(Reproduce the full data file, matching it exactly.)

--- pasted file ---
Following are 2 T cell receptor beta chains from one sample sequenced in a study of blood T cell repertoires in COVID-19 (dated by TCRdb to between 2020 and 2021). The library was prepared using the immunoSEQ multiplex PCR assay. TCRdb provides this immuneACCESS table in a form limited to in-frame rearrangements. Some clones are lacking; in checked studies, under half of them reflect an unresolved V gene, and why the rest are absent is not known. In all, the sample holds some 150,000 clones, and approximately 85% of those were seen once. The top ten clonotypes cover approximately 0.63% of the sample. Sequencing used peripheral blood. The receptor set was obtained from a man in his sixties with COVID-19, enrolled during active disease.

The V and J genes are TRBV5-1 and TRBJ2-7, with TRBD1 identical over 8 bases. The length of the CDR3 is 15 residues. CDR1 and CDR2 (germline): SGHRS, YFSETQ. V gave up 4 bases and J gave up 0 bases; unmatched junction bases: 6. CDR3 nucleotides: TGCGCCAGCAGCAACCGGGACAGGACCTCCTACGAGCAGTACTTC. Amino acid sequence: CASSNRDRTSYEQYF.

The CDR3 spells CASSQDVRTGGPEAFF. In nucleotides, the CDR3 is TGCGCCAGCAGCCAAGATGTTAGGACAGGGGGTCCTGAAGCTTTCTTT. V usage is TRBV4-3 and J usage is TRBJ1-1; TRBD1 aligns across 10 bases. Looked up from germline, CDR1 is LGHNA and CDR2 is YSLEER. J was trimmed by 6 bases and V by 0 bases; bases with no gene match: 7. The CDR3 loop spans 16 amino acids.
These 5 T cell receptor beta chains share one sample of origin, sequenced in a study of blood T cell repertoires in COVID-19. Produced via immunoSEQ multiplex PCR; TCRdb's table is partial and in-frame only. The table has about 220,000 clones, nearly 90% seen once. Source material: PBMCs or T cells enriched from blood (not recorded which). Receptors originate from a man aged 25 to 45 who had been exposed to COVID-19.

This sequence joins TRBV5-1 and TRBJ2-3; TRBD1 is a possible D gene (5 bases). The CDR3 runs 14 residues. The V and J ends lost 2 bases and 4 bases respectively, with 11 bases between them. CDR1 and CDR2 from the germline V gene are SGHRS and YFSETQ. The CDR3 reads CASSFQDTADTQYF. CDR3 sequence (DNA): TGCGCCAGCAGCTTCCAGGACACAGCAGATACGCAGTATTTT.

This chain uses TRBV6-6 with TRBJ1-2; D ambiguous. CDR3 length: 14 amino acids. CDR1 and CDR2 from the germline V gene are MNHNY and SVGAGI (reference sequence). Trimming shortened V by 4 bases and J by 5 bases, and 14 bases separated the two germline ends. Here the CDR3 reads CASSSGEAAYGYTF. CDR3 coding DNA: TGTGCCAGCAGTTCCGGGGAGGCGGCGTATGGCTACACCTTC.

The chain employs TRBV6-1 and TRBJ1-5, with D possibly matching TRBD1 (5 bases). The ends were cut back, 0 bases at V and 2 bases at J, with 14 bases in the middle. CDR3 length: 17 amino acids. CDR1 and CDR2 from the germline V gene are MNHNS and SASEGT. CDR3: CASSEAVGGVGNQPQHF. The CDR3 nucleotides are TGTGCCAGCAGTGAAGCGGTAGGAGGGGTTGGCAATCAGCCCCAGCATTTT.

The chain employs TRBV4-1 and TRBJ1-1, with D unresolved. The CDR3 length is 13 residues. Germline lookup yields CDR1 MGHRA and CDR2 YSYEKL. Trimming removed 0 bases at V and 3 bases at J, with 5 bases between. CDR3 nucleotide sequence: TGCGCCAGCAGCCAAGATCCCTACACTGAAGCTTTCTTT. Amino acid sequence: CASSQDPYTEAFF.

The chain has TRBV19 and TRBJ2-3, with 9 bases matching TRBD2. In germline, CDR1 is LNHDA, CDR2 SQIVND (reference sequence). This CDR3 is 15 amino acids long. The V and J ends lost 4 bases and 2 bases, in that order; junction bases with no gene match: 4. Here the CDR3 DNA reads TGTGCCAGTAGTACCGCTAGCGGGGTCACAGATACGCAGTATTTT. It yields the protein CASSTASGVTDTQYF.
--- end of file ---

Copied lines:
Following are 2 T cell receptor beta chains from one sample sequenced in a study of blood T cell repertoires in COVID-19 (dated by TCRdb to between 2020 and 2021). The library was prepared using the immunoSEQ multiplex PCR assay. TCRdb provides this immuneACCESS table in a form limited to in-frame rearrangements. Some clones are lacking; in checked studies, under half of them reflect an unresolved V gene, and why the rest are absent is not known. In all, the sample holds some 150,000 clones, and approximately 85% of those were seen once. The top ten clonotypes cover approximately 0.63% of the sample. Sequencing used peripheral blood. The receptor set was obtained from a man in his sixties with COVID-19, enrolled during active disease.

The V and J genes are TRBV5-1 and TRBJ2-7, with TRBD1 identical over 8 bases. The length of the CDR3 is 15 residues. CDR1 and CDR2 (germline): SGHRS, YFSETQ. V gave up 4 bases and J gave up 0 bases; unmatched junction bases: 6. CDR3 nucleotides: TGCGCCAGCAGCAACCGGGACAGGACCTCCTACGAGCAGTACTTC. Amino acid sequence: CASSNRDRTSYEQYF.

The CDR3 spells CASSQDVRTGGPEAFF. In nucleotides, the CDR3 is TGCGCCAGCAGCCAAGATGTTAGGACAGGGGGTCCTGAAGCTTTCTTT. V usage is TRBV4-3 and J usage is TRBJ1-1; TRBD1 aligns across 10 bases. Looked up from germline, CDR1 is LGHNA and CDR2 is YSLEER. J was trimmed by 6 bases and V by 0 bases; bases with no gene match: 7. The CDR3 loop spans 16 amino acids.
These 5 T cell receptor beta chains share one sample of origin, sequenced in a study of blood T cell repertoires in COVID-19. Produced via immunoSEQ multiplex PCR; TCRdb's table is partial and in-frame only. The table has about 220,000 clones, nearly 90% seen once. Source material: PBMCs or T cells enriched from blood (not recorded which). Receptors originate from a man aged 25 to 45 who had been exposed to COVID-19.

This sequence joins TRBV5-1 and TRBJ2-3; TRBD1 is a possible D gene (5 bases). The CDR3 runs 14 residues. The V and J ends lost 2 bases and 4 bases respectively, with 11 bases between them. CDR1 and CDR2 from the germline V gene are SGHRS and YFSETQ. The CDR3 reads CASSFQDTADTQYF. CDR3 sequence (DNA): TGCGCCAGCAGCTTCCAGGACACAGCAGATACGCAGTATTTT.

This chain uses TRBV6-6 with TRBJ1-2; D ambiguous. CDR3 length: 14 amino acids. CDR1 and CDR2 from the germline V gene are MNHNY and SVGAGI (reference sequence). Trimming shortened V by 4 bases and J by 5 bases, and 14 bases separated the two germline ends. Here the CDR3 reads CASSSGEAAYGYTF. CDR3 coding DNA: TGTGCCAGCAGTTCCGGGGAGGCGGCGTATGGCTACACCTTC.

The chain employs TRBV6-1 and TRBJ1-5, with D possibly matching TRBD1 (5 bases). The ends were cut back, 0 bases at V and 2 bases at J, with 14 bases in the middle. CDR3 length: 17 amino acids. CDR1 and CDR2 from the germline V gene are MNHNS and SASEGT. CDR3: CASSEAVGGVGNQPQHF. The CDR3 nucleotides are TGTGCCAGCAGTGAAGCGGTAGGAGGGGTTGGCAATCAGCCCCAGCATTTT.

The chain employs TRBV4-1 and TRBJ1-1, with D unresolved. The CDR3 length is 13 residues. Germline lookup yields CDR1 MGHRA and CDR2 YSYEKL. Trimming removed 0 bases at V and 3 bases at J, with 5 bases between. CDR3 nucleotide sequence: TGCGCCAGCAGCCAAGATCCCTACACTGAAGCTTTCTTT. Amino acid sequence: CASSQDPYTEAFF.

The chain has TRBV19 and TRBJ2-3, with 9 bases matching TRBD2. In germline, CDR1 is LNHDA, CDR2 SQIVND (reference sequence). This CDR3 is 15 amino acids long. The V and J ends lost 4 bases and 2 bases, in that order; junction bases with no gene match: 4. Here the CDR3 DNA reads TGTGCCAGTAGTACCGCTAGCGGGGTCACAGATACGCAGTATTTT. It yields the protein CASSTASGVTDTQYF.